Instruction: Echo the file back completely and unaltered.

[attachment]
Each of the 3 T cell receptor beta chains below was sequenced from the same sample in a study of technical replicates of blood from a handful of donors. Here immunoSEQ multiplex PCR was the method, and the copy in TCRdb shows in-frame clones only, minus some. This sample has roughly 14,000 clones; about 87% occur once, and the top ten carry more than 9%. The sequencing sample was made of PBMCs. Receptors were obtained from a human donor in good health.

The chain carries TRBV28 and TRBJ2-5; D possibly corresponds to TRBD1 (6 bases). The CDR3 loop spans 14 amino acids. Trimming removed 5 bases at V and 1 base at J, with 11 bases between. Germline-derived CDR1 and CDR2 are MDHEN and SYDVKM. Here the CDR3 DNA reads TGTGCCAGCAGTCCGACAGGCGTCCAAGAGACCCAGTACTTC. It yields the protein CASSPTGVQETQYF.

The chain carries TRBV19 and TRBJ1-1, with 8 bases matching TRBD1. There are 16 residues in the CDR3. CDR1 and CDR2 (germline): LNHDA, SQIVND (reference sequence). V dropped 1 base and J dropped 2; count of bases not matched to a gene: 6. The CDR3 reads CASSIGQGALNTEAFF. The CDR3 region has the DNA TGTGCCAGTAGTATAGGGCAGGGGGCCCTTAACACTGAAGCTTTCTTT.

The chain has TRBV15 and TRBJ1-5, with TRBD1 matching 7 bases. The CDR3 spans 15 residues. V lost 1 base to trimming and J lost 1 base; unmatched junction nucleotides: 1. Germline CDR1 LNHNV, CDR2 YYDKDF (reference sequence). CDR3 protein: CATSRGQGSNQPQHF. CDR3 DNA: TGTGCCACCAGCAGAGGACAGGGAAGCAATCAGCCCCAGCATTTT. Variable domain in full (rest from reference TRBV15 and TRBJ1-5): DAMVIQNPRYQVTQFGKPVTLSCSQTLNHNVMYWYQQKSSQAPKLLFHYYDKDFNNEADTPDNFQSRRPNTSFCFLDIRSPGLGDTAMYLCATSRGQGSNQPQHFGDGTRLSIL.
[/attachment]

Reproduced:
Each of the 3 T cell receptor beta chains below was sequenced from the same sample in a study of technical replicates of blood from a handful of donors. Here immunoSEQ multiplex PCR was the method, and the copy in TCRdb shows in-frame clones only, minus some. This sample has roughly 14,000 clones; about 87% occur once, and the top ten carry more than 9%. The sequencing sample was made of PBMCs. Receptors were obtained from a human donor in good health.

The chain carries TRBV28 and TRBJ2-5; D possibly corresponds to TRBD1 (6 bases). The CDR3 loop spans 14 amino acids. Trimming removed 5 bases at V and 1 base at J, with 11 bases between. Germline-derived CDR1 and CDR2 are MDHEN and SYDVKM. Here the CDR3 DNA reads TGTGCCAGCAGTCCGACAGGCGTCCAAGAGACCCAGTACTTC. It yields the protein CASSPTGVQETQYF.

The chain carries TRBV19 and TRBJ1-1, with 8 bases matching TRBD1. There are 16 residues in the CDR3. CDR1 and CDR2 (germline): LNHDA, SQIVND (reference sequence). V dropped 1 base and J dropped 2; count of bases not matched to a gene: 6. The CDR3 reads CASSIGQGALNTEAFF. The CDR3 region has the DNA TGTGCCAGTAGTATAGGGCAGGGGGCCCTTAACACTGAAGCTTTCTTT.

The chain has TRBV15 and TRBJ1-5, with TRBD1 matching 7 bases. The CDR3 spans 15 residues. V lost 1 base to trimming and J lost 1 base; unmatched junction nucleotides: 1. Germline CDR1 LNHNV, CDR2 YYDKDF (reference sequence). CDR3 protein: CATSRGQGSNQPQHF. CDR3 DNA: TGTGCCACCAGCAGAGGACAGGGAAGCAATCAGCCCCAGCATTTT. Variable domain in full (rest from reference TRBV15 and TRBJ1-5): DAMVIQNPRYQVTQFGKPVTLSCSQTLNHNVMYWYQQKSSQAPKLLFHYYDKDFNNEADTPDNFQSRRPNTSFCFLDIRSPGLGDTAMYLCATSRGQGSNQPQHFGDGTRLSIL.